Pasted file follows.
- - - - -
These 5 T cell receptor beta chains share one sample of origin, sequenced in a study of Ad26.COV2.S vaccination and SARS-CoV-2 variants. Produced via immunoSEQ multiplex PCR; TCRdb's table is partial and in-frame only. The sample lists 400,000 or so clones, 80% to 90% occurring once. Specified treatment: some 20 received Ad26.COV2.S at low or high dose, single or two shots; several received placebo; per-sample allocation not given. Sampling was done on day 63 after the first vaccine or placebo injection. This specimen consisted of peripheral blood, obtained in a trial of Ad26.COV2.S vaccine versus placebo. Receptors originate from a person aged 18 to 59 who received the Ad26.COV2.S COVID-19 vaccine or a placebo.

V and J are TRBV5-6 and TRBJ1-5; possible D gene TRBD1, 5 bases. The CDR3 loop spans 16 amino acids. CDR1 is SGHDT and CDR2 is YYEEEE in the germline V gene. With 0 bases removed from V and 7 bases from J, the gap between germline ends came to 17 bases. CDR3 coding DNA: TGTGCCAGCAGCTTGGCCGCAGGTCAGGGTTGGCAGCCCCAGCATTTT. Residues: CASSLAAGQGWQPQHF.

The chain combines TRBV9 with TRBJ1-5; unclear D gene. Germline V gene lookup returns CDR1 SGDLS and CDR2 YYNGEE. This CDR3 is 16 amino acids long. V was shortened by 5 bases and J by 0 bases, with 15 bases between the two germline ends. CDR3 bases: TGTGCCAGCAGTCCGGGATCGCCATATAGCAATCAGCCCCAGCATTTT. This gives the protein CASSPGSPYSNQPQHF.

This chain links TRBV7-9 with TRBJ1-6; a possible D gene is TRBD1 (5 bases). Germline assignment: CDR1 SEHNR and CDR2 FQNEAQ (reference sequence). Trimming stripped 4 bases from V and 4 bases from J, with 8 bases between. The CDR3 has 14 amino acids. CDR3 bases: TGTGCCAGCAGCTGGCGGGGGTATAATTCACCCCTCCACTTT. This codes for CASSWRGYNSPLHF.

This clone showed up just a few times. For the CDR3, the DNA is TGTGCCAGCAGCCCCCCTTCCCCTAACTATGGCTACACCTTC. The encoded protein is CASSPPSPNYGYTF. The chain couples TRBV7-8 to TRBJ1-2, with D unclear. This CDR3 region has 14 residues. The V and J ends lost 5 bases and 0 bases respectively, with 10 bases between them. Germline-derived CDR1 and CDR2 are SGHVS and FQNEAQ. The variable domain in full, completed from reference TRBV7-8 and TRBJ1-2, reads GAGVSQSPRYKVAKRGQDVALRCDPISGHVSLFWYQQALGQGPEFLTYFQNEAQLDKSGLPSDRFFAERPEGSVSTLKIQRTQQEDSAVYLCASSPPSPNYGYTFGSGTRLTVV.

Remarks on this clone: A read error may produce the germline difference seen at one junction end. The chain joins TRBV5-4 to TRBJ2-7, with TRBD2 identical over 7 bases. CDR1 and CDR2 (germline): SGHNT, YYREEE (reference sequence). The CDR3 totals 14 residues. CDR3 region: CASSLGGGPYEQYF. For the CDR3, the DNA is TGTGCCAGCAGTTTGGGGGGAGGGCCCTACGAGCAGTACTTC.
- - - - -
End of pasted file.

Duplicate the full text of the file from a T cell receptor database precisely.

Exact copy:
These 5 T cell receptor beta chains share one sample of origin, sequenced in a study of Ad26.COV2.S vaccination and SARS-CoV-2 variants. Produced via immunoSEQ multiplex PCR; TCRdb's table is partial and in-frame only. The sample lists 400,000 or so clones, 80% to 90% occurring once. Specified treatment: some 20 received Ad26.COV2.S at low or high dose, single or two shots; several received placebo; per-sample allocation not given. Sampling was done on day 63 after the first vaccine or placebo injection. This specimen consisted of peripheral blood, obtained in a trial of Ad26.COV2.S vaccine versus placebo. Receptors originate from a person aged 18 to 59 who received the Ad26.COV2.S COVID-19 vaccine or a placebo.

V and J are TRBV5-6 and TRBJ1-5; possible D gene TRBD1, 5 bases. The CDR3 loop spans 16 amino acids. CDR1 is SGHDT and CDR2 is YYEEEE in the germline V gene. With 0 bases removed from V and 7 bases from J, the gap between germline ends came to 17 bases. CDR3 coding DNA: TGTGCCAGCAGCTTGGCCGCAGGTCAGGGTTGGCAGCCCCAGCATTTT. Residues: CASSLAAGQGWQPQHF.

The chain combines TRBV9 with TRBJ1-5; unclear D gene. Germline V gene lookup returns CDR1 SGDLS and CDR2 YYNGEE. This CDR3 is 16 amino acids long. V was shortened by 5 bases and J by 0 bases, with 15 bases between the two germline ends. CDR3 bases: TGTGCCAGCAGTCCGGGATCGCCATATAGCAATCAGCCCCAGCATTTT. This gives the protein CASSPGSPYSNQPQHF.

This chain links TRBV7-9 with TRBJ1-6; a possible D gene is TRBD1 (5 bases). Germline assignment: CDR1 SEHNR and CDR2 FQNEAQ (reference sequence). Trimming stripped 4 bases from V and 4 bases from J, with 8 bases between. The CDR3 has 14 amino acids. CDR3 bases: TGTGCCAGCAGCTGGCGGGGGTATAATTCACCCCTCCACTTT. This codes for CASSWRGYNSPLHF.

This clone showed up just a few times. For the CDR3, the DNA is TGTGCCAGCAGCCCCCCTTCCCCTAACTATGGCTACACCTTC. The encoded protein is CASSPPSPNYGYTF. The chain couples TRBV7-8 to TRBJ1-2, with D unclear. This CDR3 region has 14 residues. The V and J ends lost 5 bases and 0 bases respectively, with 10 bases between them. Germline-derived CDR1 and CDR2 are SGHVS and FQNEAQ. The variable domain in full, completed from reference TRBV7-8 and TRBJ1-2, reads GAGVSQSPRYKVAKRGQDVALRCDPISGHVSLFWYQQALGQGPEFLTYFQNEAQLDKSGLPSDRFFAERPEGSVSTLKIQRTQQEDSAVYLCASSPPSPNYGYTFGSGTRLTVV.

Remarks on this clone: A read error may produce the germline difference seen at one junction end. The chain joins TRBV5-4 to TRBJ2-7, with TRBD2 identical over 7 bases. CDR1 and CDR2 (germline): SGHNT, YYREEE (reference sequence). The CDR3 totals 14 residues. CDR3 region: CASSLGGGPYEQYF. For the CDR3, the DNA is TGTGCCAGCAGTTTGGGGGGAGGGCCCTACGAGCAGTACTTC.